Posted by: Kathy Temean | July 5, 2017

ASK DIANNE JULY 2017: Top Ten Tips for PB Newbies


Q: I’d like to start writing for children, starting with some picture books for kids. What advice what advice would you give a beginner like me?

A: Because picture books are deceptively short and simple when well-done, it’s a very common place for beginning children’s writers to start. My best advice for anyone tackling a picture book manuscript is summed-up best here:

Top 10 writing tips for PB newbies:

1. Write big or go home! Let your first draft be as large as it needs to be to gather up all the ingredients for your story-to-be: setting and characterization details, plot twists, wordplay, dramatic dialogue, and so on. Writing ‘big’ gives you a lot to choose from as you go through the revision process, which is basically paring down your manuscript to the low word count required for picture books while utilizing the very best of the plot, setting, language and characterization choices you created in that first, big, fat draft.

2. Write with rich language: strong, vivid verbs; specific nouns; imaginative adverbs and adjectives. Utilize the five senses whenever possible, in your descriptions and actions. Cast sentences in an active, not passive, manner.

3. Write from a young child’s point of view, not an adult’s perspective…easier said than done!

4. Make every word count. Arrange word order in your sentences to maximize read-aloud-ability. Yes, you should read your manuscript aloud as you are writing and revising. Better yet, ask someone else to do this so you can listen actively for any potential tongue-twisters or awkward rhythms.

5. While picture books are simple stories, they should be complete stories. In becoming short, it’s easy to short change a narrative element or two. Make certain setting, characterization, rising action, climax and plot resolution are part of the mix. A few key questions for starters: does your main character have a problem to solve? Does he or she solve it with minimal assistance from a grown-up? Does he or she grow from beginning to end? Is there a clearly-defined beginning, middle and end?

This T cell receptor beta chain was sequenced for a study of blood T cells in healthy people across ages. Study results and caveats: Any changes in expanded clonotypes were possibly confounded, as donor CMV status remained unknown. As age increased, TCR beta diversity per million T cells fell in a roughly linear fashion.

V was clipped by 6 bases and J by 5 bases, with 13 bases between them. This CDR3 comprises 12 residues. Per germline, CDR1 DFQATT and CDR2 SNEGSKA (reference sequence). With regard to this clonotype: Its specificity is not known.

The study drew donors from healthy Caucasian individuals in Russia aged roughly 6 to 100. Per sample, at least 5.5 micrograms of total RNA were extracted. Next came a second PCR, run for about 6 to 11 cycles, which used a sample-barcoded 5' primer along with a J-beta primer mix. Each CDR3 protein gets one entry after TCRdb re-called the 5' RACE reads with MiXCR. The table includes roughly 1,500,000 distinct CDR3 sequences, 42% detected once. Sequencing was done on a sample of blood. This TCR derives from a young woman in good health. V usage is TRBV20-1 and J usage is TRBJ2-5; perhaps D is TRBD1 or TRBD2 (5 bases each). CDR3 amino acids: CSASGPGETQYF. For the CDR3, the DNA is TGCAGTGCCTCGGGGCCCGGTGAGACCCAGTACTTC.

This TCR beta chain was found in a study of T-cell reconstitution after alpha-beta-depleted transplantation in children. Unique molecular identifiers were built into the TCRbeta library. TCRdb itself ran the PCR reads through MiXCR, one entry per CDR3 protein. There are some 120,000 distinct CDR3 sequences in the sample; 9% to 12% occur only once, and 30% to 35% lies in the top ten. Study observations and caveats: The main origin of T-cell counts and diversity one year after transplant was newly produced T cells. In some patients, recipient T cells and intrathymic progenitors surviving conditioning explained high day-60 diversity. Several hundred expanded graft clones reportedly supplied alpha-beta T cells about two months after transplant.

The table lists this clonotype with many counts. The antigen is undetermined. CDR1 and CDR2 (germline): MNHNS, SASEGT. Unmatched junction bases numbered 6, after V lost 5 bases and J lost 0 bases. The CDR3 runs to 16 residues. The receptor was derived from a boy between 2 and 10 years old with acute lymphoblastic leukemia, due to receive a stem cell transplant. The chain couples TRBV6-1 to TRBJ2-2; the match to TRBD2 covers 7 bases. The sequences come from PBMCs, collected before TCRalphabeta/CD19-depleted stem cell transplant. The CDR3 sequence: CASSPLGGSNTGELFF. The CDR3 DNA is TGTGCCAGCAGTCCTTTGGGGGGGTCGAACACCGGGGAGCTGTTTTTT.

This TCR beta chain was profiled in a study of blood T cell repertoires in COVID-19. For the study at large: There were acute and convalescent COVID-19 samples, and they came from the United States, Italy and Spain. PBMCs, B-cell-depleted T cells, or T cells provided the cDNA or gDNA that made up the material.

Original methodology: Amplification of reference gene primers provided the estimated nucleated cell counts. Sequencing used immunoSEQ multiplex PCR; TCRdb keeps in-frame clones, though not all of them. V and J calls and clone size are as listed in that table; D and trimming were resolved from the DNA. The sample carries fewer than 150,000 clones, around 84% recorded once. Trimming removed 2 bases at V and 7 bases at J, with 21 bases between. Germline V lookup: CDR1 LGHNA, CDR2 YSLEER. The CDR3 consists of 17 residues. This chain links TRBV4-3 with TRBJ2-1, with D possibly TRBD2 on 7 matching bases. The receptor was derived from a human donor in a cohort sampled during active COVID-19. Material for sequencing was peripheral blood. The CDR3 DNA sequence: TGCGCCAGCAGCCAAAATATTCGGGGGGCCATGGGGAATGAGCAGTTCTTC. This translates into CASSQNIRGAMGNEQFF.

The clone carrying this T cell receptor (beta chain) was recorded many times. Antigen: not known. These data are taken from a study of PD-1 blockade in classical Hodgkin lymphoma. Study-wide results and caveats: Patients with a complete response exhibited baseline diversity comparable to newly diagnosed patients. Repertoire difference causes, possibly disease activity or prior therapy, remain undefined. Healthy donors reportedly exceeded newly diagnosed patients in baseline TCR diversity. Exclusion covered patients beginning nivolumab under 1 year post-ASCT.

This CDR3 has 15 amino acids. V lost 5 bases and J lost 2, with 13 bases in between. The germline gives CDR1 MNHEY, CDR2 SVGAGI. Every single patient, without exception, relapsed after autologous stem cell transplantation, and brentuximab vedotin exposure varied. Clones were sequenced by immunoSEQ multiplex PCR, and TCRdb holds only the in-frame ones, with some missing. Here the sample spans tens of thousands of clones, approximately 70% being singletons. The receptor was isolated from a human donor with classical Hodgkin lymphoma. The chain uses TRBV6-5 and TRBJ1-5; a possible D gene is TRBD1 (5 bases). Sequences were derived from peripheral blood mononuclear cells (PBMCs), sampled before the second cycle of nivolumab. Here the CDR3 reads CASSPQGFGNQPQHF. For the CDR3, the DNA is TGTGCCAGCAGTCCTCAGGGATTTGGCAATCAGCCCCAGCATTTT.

6. Plug in picture potential. Remember that it’s a book that an illustrator will be asked to make pictures for, so give him or her plenty to work with: change of scenes, action, and characters whose images will arise from unique, compelling inner qualities, rather than superficial details about what they’re wearing. Give just enough visual clues to allow the artist’s imagination enough room to ignite, and illuminate your words in his or her own style.

7. Pick up the pace. Picture book readers don’t have long attention spans. Keep things happening at a good clip. When you slow the plot, make sure it’s for a good reason.

8. Drop a hook in your book. Your story first must appeal to your target reader, of course. But when it comes time to market your manuscript, you will have the advantage if you’ve found a way to tailor your story to include a tie-in to a curriculum topic (example: math); a theme that will appeal to a type of consumer (example: dog owner); a holiday (example: Valentine’s Day); etc. Besides the fabulous writing and picture potential, give the editor as many other reasons to say ‘yes’ to your project.

9. Show, don’t tell. I know, I know…a cliché’, but one that is especially true for picture books.

10. You gotta have heart! Young children need to relate to the heroine or hero of your story cognitively and emotionally. Let your main character resonate with them so much that they are truly invested in the story. Let them laugh, worry, cheer on, get angry and rejoice in the main character’s eventual triumph. Sweet or silly, soothing or scary, make your story emotionally satisfying—and the picture book crowd will want to read it again and again.


Dianne Ochiltree is a nationally recognized author of books for the very young. Her books have appeared on numerous recommended reading lists, classroom desks and library shelves.  Her bedtime book, LULL-A-BYE, LITTLE ONE, was a selected for the Dollywood Foundation’s childhood literacy initiative, Imagination Library in 2007. Her picture book, MOLLY BY GOLLY! THE LEGEND OF MOLLY WILLIAMS AMERICA’S FIRST FEMALE FIREFIGHTER, received the Florida Book Awards (FBA) Bronze Medal in the Children’s Literature category in 2012 and was chosen for the ALA’s Amelia Bloomer list of feminist literature for girls. Her picture book, IT’S A FIREFLY NIGHT, won the FBA Silver Medal in 2013. Her 2015 title, IT’S A SEASHELL DAY, was given the FBA Gold Medal/Gwen Reichert Award as well as the Gold Medal for Florida picture book from the Florida Authors and Publishers Association. For more information about Dianne’s books, go to

Dianne, thanks for sharing your expertise with us. Another great answer.

REMEMBER: To send in your questions for Dianne. Use Kathy(dot)Temean(at) Please put ASK DIANNE in the subject box.

Talk tomorrow,



  1. These are great tips, even for veteran PB writers! 😀 Thanks, Dianne (and Kathy) 😀


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